Senate Bill 574 Effective January 1st, 2022
Senate Bill 574 impacted several administrative processes involving the Williamson Act. This page has been updated to reflect changes to the cancellation process. For a general overview of all changes to the Williamson Act, see SB 574 Summary Sheet.
SB 574 removed the requirement that cancellation petitions be sent to the Department of Conservation (Department) for preliminary review and comment, thus removing the 30-day waiting period prior to local jurisdictions scheduling a public hearing. Further, Farmland Security Zone cancellations no longer require approval by the Department Director. Additionally, the number of notifications required to be sent to the Department have been reduced to the following:
Assessor's Valuation and any recomputations if applicable
Published notice of the decision 30 days after the tentative cancellation (please include the resolution and/or tentative certificate of cancellation if the published notice refers to, or otherwise relies on these documents to meet the requirements of the public notice as described in the government code section 51284 )
Final Certificate of Cancellation
Withdrawal of Certificate of Tentative Cancellation (If applicable)
Cancelling a Williamson Act Contract
A Williamson Act contract cancellation is an option under limited circumstances and conditions set forth in
Government Code (GC) § 51280 et seq. In such cases, landowners may petition a board/council for Williamson Act contract cancellation. The board/council may grant tentative cancellation only if it makes required statutory findings GC § 51282(a). Cancellation of a Farmland Security Zone contract is subject to GC § 51297 , and requires additional findings compared with a standard Williamson Act contract.
If the required findings are met, the landowner is required to pay a cancellation fee equal to 12.5 percent of the cancellation valuation (unrestricted fair market value) of the property, or 25 percent for a Farmland Security Zone contract.
The Department has prepared two documents outlining the process of cancelling Williamson Act Contracts:
- Williamson Act Cancellation Process Guide for Local Governments
- Williamson Act General Cancellation Process
For further information on the Cancellation process:
- Landowners should contact their local County/City government that holds the contract. Local governments may have additional requirements beyond the government code.
In the Departments continuing effort to migrate to a paperless environment, all documents and related materials can be submitted digitally to:
David Shabazian, Director
Department Of Conservation
c/o Division of Land Resource Protection
Frequently Asked Questions Regarding Contract Cancellations:
In order to consider contract cancellation, a county or city must give notice of, and hold a public hearing on the landowner's petition for cancellation. Notice must be provided to all landowners with land under contract of which any portion is within one mile of the exterior boundary of the property subject to the cancellation request.
Within 30 days of the tentative cancellation of the contract, the city/county shall forward a copy of the published notice of the decision to the Director of the Department of Conservation.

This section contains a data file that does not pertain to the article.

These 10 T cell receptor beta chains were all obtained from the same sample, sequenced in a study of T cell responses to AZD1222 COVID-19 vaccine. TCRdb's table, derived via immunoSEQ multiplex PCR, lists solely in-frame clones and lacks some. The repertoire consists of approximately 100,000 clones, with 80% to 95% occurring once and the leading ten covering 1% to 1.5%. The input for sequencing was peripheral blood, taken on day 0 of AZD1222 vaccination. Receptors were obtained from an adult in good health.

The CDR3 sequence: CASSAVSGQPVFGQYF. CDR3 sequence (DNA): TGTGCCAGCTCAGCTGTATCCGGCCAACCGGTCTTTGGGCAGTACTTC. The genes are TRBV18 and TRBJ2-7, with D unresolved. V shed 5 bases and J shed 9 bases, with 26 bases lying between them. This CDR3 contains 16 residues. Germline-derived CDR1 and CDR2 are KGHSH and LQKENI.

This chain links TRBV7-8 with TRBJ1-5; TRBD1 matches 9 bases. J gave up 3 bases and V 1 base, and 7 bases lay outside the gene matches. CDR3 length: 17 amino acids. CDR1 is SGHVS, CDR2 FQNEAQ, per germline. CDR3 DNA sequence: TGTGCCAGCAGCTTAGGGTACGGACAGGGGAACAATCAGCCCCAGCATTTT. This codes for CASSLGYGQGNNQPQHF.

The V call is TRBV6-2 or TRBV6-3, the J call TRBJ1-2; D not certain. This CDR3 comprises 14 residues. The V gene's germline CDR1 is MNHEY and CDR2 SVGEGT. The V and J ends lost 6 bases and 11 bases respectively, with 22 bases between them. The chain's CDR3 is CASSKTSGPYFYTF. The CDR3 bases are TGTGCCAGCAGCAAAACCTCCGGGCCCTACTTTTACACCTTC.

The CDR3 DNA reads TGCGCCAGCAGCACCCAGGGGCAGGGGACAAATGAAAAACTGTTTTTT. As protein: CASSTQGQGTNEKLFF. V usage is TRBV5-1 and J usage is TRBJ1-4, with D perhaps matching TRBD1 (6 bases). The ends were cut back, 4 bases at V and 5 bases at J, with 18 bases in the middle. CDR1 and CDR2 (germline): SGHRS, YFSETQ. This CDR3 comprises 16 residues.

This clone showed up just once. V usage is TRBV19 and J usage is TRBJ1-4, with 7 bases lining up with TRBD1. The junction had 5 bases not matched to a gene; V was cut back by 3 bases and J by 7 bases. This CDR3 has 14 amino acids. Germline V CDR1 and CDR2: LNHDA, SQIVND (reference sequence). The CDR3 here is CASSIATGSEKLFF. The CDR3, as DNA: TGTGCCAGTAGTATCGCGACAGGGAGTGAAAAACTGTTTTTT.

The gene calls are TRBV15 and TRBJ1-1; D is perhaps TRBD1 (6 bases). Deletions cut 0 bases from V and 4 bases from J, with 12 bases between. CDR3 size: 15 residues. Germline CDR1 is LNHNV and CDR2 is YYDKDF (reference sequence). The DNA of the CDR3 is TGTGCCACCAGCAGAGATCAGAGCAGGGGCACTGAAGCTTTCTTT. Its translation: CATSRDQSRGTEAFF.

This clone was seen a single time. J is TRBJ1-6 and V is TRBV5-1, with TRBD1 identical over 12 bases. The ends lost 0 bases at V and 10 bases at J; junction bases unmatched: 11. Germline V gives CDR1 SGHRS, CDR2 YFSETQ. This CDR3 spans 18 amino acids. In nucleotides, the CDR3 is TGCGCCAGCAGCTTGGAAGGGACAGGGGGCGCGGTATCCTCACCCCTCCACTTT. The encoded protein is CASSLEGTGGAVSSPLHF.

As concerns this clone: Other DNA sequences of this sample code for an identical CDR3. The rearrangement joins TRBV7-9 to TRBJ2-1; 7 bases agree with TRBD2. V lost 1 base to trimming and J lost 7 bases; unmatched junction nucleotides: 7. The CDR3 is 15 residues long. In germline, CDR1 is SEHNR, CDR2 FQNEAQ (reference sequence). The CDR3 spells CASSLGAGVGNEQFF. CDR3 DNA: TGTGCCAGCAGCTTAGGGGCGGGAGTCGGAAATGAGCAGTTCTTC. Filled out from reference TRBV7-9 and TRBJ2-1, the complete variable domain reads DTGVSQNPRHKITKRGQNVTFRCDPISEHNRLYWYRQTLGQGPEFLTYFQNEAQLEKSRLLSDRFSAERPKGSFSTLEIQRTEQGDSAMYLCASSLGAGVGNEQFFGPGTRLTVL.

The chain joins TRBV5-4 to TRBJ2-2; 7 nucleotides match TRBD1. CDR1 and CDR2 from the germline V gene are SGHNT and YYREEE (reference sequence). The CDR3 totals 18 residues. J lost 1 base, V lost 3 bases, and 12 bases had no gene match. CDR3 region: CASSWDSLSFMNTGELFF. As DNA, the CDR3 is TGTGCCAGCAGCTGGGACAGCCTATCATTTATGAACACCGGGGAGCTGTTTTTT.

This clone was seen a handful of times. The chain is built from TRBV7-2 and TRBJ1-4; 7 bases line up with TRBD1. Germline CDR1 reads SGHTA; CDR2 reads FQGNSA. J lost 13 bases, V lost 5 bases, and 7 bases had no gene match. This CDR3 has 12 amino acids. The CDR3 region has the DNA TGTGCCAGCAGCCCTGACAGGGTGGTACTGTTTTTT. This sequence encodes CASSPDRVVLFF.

The board or council may grant tentative approval for cancellation of a Williamson Act contract only if it makes either Public Interest or Consistency findings. In some cases, the contract or local government may require both Public Interest and Consistency findings to be made in order to cancel the contract.
In order to find that the cancellation is Consistent with the Purposes of the Williamson Act, the board/council must find:
- That the cancellation is for land on which a notice of nonrenewal has been served.
- That cancellation is not likely to result in the removal of adjacent lands from agricultural use.
- That cancellation is for an alternative use which is consistent with the applicable provisions of the city or county general plan.
- That cancellation will not result in discontiguous patterns of urban development.
- That there is no proximate, noncontracted land which is both available and suitable for the proposed use or that development of the contracted land would provide more contiguous patterns of urban development (GC §51282(b)).
In order to find that the cancellation is in the Public Interest, the board/council must find:
That other public concerns substantially outweigh the objectives of the Williamson Act; and,
That there is no proximate, noncontracted land which is both available and suitable for the proposed use, or, that development of the contracted land would provide more contiguous patterns of urban development (GC §51282(c)).
The uneconomic character of an existing agricultural use shall not by itself be sufficient reason for cancellation of the contract. The uneconomic character of the existing use may be considered only if there is no other reasonable or comparable agricultural use to which the land may be put (GC §51282(b)).
Farmland Security Zone (FSZ) contracts require both of the above sets of findings plus 3 additional findings (GC §51257)
That no beneficial public purpose would be served by the continuation of the contract.
That the uneconomic nature of the agricultural use is primarily attributable to circumstances beyond the control of the landowner and the local government.
That the landowner has paid a cancellation fee equal to 25 percent of the cancellation valuation.
Upon tentative cancellation approval for a Williamson Act contract, the clerk of the board/council must record with the County Recorder a Certificate of Tentative Cancellation, which provides:
- The name of the landowner requesting the cancellation,
- The fact that a Certificate of Final Cancellation of contract will be issued and recorded when specified conditions and contingencies are satisfied,
- A description of the conditions and contingencies which must be satisfied,
- The amount of the cancellation fee certified by the board/council and that full payment is required prior to issuance of the Certificate of Final Cancellation, together with a statement that unless the fee is paid within one year of the last computation, the fee shall be recalculated when the landowner notifies the board/council that all contingencies have been met. For FSZ cancellations, the fee is paid prior to issuing the tentative certificate of cancellation.